All through the journey I kept seeing monuments to pits that had closed or commemorating pit disasters. At the site of Denaby Colliery there was a huge wheel. Denaby closed in the 1960s but this wheel came from Cadeby, closed in the 1980s.

I picked up speed around Mexborough and thought I might make my 1pm performance on time. I needed to be off the A6023 and onto the B6094 at Conisborough by 12.00pm I told myself. I did it by 12.10pm. Then, I told myself that if I got off the B6094 and onto the little lane leading to Tickhill by 12.30pm I would allow myself to stop and drink the two pints of milk that I’d brought on my panniers from home. I got there in time and that milk wasn’t too warm and tasted good!

I got to Tickhill library -with that stitch still a tight knot of pain in my side- with ten minutes to spare. In the next post, I’ll write about the four gigs that I did for Doncaster libraries in two days. In spite of the Wombwell moment, I’d made it and started the first gig on time.

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Day Two: Yorkshire Story Centre, Rotherham

Good listeners!

Good listeners!

Telling the stories

Telling the stories

The Yorkshire Story Centre shop front

The Yorkshire Story Centre shop front


Deborah Bullivant

‘If you don’t know the trees you may be lost in the forest, but if you don’t know the stories you may be lost in life.’ A Siberian Proverb.

This tour is about a number of things. Yes, it’s making a personal creative response to the catastrophic melting of arctic sea ice that occurred in 2012. Yes, it’s about making connections with all sorts of different people. But it is also a way of answering the question, ‘Do stories matter?’  Consequently, I was delighted to be contacted by Deborah Bullivant of Inspire Rotherham ( who has opened the Yorkshire Story Centre and Story Shop in Rotherham.

Probably like you, I had never heard of the Yorkshire Story Centre. I made my way along down a ordinary street in Rotherham and came across it- a shop that had been turned into a Story Shop. My first impression was of  the strings of playing cards hanging in the windows- making me think of ‘Alice in Wonderland’. Inside was even more wonderful. There were pieces of art work, ideas about fantasy creatures, shelves full of books, costumes and a pink storytelling throne!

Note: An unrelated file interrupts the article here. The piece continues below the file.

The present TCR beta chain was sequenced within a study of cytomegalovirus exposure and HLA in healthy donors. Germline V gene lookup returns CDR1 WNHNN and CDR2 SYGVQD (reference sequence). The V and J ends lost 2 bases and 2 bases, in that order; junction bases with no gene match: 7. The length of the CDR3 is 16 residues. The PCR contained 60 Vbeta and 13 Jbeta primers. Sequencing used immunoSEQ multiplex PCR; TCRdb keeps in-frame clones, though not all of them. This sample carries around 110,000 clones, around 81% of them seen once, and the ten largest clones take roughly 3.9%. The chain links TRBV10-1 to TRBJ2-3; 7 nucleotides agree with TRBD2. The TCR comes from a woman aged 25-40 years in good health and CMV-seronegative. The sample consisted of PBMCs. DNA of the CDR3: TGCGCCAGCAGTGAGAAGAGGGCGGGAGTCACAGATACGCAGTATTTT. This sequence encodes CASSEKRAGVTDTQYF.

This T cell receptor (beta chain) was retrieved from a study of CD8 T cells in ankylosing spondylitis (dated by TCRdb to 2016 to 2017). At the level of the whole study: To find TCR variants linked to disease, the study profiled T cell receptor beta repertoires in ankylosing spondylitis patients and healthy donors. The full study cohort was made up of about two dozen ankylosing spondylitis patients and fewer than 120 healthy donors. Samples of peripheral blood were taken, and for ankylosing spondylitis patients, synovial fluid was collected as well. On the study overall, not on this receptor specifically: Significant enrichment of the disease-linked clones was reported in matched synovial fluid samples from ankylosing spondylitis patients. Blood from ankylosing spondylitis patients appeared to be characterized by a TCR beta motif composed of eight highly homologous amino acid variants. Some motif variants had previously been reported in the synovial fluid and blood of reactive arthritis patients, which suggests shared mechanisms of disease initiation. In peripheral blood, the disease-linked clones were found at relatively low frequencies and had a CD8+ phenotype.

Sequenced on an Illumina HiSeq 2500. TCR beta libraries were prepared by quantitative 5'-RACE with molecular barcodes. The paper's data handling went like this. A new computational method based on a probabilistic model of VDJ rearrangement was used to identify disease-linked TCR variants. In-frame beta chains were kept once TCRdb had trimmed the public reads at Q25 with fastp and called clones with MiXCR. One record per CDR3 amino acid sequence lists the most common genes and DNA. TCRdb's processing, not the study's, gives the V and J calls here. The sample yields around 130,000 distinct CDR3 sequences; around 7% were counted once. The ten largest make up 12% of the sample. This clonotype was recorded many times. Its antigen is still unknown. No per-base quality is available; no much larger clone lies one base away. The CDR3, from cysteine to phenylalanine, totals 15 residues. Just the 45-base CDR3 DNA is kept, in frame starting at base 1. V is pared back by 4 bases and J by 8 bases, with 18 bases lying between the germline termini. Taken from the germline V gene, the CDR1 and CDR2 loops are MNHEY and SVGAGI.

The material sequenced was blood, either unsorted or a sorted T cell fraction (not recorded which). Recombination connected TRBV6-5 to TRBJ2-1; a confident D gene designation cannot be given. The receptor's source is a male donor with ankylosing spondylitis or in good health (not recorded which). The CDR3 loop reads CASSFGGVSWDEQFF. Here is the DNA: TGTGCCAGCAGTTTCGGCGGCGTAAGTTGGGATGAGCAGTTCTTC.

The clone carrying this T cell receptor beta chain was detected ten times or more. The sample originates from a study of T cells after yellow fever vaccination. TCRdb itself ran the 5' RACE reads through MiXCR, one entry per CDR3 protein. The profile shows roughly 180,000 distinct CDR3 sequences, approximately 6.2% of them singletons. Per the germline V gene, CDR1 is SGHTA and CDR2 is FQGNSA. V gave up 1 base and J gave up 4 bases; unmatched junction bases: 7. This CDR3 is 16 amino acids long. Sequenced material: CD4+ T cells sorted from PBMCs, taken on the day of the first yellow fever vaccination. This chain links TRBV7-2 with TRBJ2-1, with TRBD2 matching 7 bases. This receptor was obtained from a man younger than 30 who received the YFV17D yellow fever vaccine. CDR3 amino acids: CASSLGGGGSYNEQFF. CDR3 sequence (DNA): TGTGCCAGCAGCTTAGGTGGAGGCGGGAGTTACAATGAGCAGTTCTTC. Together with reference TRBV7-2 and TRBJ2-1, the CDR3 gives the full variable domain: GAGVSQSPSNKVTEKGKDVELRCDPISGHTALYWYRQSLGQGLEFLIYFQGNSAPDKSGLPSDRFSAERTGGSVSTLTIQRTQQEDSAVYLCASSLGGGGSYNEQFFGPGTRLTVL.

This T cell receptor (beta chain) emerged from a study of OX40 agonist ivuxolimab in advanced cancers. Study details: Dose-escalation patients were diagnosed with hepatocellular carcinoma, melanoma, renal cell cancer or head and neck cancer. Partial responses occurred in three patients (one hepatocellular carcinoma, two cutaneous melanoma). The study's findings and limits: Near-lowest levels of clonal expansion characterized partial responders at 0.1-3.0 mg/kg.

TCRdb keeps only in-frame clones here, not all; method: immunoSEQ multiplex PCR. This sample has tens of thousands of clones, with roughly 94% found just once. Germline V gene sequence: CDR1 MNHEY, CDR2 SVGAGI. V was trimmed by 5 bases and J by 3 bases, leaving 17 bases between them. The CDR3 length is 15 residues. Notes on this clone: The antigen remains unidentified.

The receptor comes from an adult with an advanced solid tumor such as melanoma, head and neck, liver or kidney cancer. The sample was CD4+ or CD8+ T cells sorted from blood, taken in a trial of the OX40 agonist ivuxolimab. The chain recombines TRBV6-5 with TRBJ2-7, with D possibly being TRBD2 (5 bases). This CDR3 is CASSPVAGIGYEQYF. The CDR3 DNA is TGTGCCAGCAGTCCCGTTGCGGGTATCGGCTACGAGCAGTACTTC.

The Yorkshire Story Centre is the work of its director, Deborah Bullivant. Deborah told me about how she had received funding to create this centre to develop children’s creativity and literacy skills. Storytelling is becoming a big thing in a number of primary schools. Strategies like ‘talk for writing’ are emphasising the importance of storytelling and drama as a springboard for literacy.

It was my first ‘outing’ of my storytelling workshop for very young children and their families, ‘Tales of the Far North’. As I said in a previous post ‘Mapping the Arctic’, the main gimmick is that children pick the stories. A large map of the arctic (made out of a damaged shower curtain) is spread on the floor with pictures of different arctic animals on it- a polar bear, a walrus, a ptarmigan, a salmon, a caribou, a goose, an elk, a narwhal, an owl, a raven, a fox and a wolf.  I put the children’s names in a hat (well, actually, there was no hat, but you get the idea) and if a child is picked, they pick an animal and I tell a story featuring that animal.

There are two things that I remember most about the session. The first was talking about climate change in the arctic to very young children and trying to get it right. Obviously, I couldn’t talk to them in the same way as I might talk to adults.  But they took on board that there was a problem: the arctic was warming up because of the gases that get released when we do things like drive cars, use electricity, have a shower.  Talking about the solutions was again different to the conversations I might have with adults. It was entirely about what we can do personally: we talked about switching off lights when we leave a room, walking to school and planting trees.

The other thing I remember came from a child at the end. He asked, ‘But are these stories true? Did they really happen?’ We had a good discussion about the way that stories can contain a sort of truth. A number of these stories are ways of explaining why things are as they are- why narwhals have a tusk, why the raven is black, why the walrus can float and why the ptarmigan has claws. Deborah also talked about Robin Hood – who is truly a local hero for people of Rotherham, Sheffield and Barnsley. She spoke of the way in which there may well have been someone who was called Robin Hood (or maybe was called something else but later acquired that name) and had layer upon layer of legend added to the reality of his life. ‘Like Chinese Whispers,’ I said.